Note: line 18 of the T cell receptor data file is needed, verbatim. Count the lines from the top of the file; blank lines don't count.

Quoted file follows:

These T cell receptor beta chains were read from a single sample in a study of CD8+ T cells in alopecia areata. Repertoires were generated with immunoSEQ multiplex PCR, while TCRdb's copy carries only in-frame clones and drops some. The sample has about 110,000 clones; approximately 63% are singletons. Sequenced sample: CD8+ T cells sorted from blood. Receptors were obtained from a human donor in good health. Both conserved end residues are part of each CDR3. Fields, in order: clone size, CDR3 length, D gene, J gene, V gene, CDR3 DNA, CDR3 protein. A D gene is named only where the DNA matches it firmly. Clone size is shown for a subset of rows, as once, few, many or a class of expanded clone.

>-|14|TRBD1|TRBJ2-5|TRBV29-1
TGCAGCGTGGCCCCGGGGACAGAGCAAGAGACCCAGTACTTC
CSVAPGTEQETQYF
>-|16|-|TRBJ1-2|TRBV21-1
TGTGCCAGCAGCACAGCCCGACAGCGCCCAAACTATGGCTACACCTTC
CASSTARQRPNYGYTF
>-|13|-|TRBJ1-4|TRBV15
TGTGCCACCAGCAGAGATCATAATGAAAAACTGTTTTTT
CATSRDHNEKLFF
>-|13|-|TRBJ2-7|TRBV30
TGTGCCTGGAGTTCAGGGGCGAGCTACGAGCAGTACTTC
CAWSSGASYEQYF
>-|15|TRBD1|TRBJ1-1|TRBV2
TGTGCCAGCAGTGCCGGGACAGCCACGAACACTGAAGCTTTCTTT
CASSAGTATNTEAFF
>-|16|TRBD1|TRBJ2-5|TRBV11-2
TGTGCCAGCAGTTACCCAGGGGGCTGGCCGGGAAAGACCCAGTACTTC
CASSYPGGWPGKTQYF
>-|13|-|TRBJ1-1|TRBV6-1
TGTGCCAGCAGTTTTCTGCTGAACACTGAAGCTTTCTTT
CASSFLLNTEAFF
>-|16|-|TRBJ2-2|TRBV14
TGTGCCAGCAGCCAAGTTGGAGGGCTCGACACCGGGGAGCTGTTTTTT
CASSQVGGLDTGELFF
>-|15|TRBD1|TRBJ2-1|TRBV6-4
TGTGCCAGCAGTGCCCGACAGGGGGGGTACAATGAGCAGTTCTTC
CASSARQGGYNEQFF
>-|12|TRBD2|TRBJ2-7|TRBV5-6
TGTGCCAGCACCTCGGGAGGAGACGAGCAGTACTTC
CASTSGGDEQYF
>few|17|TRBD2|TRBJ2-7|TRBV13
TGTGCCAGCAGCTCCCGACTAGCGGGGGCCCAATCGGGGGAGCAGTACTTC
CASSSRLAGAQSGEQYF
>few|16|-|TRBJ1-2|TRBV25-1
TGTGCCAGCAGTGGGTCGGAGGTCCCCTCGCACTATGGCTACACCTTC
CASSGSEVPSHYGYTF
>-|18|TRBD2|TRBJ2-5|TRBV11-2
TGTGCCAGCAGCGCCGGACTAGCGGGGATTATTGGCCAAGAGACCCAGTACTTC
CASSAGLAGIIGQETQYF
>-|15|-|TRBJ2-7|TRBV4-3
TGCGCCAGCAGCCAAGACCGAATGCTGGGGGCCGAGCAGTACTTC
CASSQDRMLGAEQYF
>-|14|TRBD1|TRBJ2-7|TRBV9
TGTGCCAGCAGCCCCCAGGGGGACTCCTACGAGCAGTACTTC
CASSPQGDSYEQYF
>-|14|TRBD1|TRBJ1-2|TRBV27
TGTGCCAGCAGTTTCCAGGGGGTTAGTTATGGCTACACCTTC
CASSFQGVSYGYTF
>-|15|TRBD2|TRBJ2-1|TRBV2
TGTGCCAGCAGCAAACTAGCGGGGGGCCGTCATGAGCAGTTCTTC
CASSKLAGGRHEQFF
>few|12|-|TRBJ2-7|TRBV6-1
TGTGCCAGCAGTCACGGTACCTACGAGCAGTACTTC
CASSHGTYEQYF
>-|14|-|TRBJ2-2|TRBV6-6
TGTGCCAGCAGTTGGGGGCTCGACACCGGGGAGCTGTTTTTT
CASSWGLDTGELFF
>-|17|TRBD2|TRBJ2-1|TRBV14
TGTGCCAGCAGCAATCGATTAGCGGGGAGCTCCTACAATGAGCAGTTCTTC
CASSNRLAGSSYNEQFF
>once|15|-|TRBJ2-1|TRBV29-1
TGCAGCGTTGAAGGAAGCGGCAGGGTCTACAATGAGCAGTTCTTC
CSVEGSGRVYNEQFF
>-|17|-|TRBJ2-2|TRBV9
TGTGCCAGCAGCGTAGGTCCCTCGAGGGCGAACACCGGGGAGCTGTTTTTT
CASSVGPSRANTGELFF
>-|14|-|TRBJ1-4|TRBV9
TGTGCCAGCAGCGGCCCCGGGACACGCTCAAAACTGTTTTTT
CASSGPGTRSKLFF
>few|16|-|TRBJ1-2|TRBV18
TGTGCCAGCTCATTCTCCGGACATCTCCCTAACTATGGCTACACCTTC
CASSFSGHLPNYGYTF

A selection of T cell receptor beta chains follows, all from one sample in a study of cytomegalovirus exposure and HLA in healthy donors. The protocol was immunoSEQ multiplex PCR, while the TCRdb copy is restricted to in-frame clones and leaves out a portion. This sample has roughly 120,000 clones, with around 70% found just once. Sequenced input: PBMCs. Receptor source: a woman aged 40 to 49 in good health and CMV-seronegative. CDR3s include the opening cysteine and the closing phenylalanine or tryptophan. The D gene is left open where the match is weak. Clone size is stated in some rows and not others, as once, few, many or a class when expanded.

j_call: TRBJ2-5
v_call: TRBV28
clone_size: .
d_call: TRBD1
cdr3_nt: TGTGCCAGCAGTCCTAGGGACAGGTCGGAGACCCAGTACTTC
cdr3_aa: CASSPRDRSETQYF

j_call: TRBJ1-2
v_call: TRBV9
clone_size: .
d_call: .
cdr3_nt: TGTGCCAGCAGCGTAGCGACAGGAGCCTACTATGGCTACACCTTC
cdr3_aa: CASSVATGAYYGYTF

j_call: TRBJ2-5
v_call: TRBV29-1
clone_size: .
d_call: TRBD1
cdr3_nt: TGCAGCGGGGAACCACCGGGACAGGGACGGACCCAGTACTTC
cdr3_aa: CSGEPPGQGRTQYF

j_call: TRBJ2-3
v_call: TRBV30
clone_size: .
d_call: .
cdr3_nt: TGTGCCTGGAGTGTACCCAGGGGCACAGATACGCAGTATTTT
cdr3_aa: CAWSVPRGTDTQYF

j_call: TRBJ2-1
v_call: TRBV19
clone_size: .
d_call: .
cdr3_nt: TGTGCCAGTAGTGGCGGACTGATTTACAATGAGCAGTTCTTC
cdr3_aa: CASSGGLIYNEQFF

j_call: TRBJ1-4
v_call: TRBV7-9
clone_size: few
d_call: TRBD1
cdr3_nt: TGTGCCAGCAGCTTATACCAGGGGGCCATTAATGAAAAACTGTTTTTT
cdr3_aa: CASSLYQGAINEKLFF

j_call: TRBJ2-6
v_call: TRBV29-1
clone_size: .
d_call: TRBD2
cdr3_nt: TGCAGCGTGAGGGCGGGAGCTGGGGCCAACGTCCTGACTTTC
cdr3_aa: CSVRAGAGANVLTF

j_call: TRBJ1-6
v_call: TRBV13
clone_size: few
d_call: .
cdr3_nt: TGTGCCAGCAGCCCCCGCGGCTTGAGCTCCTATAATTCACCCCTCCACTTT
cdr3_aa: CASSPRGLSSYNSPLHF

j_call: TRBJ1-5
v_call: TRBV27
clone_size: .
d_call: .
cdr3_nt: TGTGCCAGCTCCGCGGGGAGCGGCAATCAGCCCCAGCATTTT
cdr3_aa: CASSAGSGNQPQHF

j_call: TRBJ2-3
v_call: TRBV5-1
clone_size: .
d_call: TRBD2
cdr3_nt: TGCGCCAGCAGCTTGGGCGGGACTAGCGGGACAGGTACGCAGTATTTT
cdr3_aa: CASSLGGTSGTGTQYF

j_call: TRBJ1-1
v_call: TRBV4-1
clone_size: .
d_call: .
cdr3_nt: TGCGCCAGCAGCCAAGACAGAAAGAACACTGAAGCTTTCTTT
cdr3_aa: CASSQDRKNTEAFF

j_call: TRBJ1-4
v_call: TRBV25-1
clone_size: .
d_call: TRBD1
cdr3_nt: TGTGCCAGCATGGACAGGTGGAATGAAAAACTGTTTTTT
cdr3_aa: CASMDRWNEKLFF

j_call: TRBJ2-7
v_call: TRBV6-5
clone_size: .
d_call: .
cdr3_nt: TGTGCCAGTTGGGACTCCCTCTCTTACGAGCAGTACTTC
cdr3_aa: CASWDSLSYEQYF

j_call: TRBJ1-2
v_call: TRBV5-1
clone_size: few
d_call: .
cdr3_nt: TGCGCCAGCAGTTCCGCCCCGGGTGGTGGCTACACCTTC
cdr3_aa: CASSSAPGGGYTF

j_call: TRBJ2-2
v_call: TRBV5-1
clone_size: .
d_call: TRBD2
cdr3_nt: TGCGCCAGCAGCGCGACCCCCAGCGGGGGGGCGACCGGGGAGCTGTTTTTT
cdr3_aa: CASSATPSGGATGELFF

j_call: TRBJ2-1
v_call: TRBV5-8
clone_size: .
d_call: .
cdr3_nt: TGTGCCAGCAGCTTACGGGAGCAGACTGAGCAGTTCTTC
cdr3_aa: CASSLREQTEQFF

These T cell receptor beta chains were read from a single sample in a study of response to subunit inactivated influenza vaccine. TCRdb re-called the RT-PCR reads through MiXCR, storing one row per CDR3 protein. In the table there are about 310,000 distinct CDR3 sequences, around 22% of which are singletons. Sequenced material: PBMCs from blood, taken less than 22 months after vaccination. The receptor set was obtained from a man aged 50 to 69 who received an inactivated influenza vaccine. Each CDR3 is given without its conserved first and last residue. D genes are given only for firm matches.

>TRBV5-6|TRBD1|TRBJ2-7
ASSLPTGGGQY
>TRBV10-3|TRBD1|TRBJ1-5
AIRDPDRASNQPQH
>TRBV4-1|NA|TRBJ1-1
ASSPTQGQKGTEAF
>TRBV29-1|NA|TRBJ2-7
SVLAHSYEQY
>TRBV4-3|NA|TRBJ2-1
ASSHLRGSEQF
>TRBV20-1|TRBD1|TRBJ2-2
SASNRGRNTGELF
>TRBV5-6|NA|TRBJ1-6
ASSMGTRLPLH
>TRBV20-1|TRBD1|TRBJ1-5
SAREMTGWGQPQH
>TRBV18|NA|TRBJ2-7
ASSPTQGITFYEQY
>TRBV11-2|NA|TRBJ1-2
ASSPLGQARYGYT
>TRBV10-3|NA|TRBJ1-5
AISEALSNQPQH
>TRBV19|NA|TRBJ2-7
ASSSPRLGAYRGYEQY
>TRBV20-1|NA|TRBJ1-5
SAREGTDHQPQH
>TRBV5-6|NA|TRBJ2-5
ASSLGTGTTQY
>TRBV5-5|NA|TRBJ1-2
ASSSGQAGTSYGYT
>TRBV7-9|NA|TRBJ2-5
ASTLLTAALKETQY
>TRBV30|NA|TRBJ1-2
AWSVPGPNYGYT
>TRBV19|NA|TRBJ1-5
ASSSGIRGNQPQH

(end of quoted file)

TGTGCCAGCAGTTACCCAGGGGGCTGGCCGGGAAAGACCCAGTACTTC